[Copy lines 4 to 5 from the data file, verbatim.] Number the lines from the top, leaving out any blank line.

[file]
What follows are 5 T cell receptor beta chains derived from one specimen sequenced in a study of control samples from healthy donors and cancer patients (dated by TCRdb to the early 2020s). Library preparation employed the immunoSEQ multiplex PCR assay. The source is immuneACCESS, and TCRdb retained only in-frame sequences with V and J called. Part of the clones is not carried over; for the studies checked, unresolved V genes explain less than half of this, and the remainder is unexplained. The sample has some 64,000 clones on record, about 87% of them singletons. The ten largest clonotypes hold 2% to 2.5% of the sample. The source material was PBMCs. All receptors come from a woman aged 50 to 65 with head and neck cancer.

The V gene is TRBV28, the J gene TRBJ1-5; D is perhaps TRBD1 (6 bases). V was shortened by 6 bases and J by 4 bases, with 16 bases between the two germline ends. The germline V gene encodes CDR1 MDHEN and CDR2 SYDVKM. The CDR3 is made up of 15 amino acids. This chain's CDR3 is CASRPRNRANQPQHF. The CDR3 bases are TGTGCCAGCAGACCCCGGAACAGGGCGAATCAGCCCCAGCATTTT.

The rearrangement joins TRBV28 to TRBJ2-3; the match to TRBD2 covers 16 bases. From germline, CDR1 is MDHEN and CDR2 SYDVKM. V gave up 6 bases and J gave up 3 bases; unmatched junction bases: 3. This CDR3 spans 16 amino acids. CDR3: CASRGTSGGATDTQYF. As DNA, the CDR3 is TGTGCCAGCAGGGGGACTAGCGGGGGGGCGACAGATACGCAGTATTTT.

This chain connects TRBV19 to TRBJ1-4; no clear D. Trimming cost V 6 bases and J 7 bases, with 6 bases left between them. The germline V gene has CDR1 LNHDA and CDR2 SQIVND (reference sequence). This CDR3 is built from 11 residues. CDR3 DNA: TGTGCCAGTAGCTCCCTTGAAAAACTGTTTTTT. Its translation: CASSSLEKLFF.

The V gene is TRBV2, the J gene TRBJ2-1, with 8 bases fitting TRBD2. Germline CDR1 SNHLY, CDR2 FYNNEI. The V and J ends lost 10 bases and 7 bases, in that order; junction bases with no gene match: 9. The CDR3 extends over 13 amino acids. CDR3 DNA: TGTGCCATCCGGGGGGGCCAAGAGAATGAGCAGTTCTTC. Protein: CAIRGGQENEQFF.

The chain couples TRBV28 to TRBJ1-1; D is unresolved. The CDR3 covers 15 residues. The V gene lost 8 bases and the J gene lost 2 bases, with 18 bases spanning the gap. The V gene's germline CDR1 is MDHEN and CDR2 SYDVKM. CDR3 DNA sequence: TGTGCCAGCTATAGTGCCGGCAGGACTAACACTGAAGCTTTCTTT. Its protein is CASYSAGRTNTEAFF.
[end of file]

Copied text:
This chain connects TRBV19 to TRBJ1-4; no clear D. Trimming cost V 6 bases and J 7 bases, with 6 bases left between them. The germline V gene has CDR1 LNHDA and CDR2 SQIVND (reference sequence). This CDR3 is built from 11 residues. CDR3 DNA: TGTGCCAGTAGCTCCCTTGAAAAACTGTTTTTT. Its translation: CASSSLEKLFF.

The V gene is TRBV2, the J gene TRBJ2-1, with 8 bases fitting TRBD2. Germline CDR1 SNHLY, CDR2 FYNNEI. The V and J ends lost 10 bases and 7 bases, in that order; junction bases with no gene match: 9. The CDR3 extends over 13 amino acids. CDR3 DNA: TGTGCCATCCGGGGGGGCCAAGAGAATGAGCAGTTCTTC. Protein: CAIRGGQENEQFF.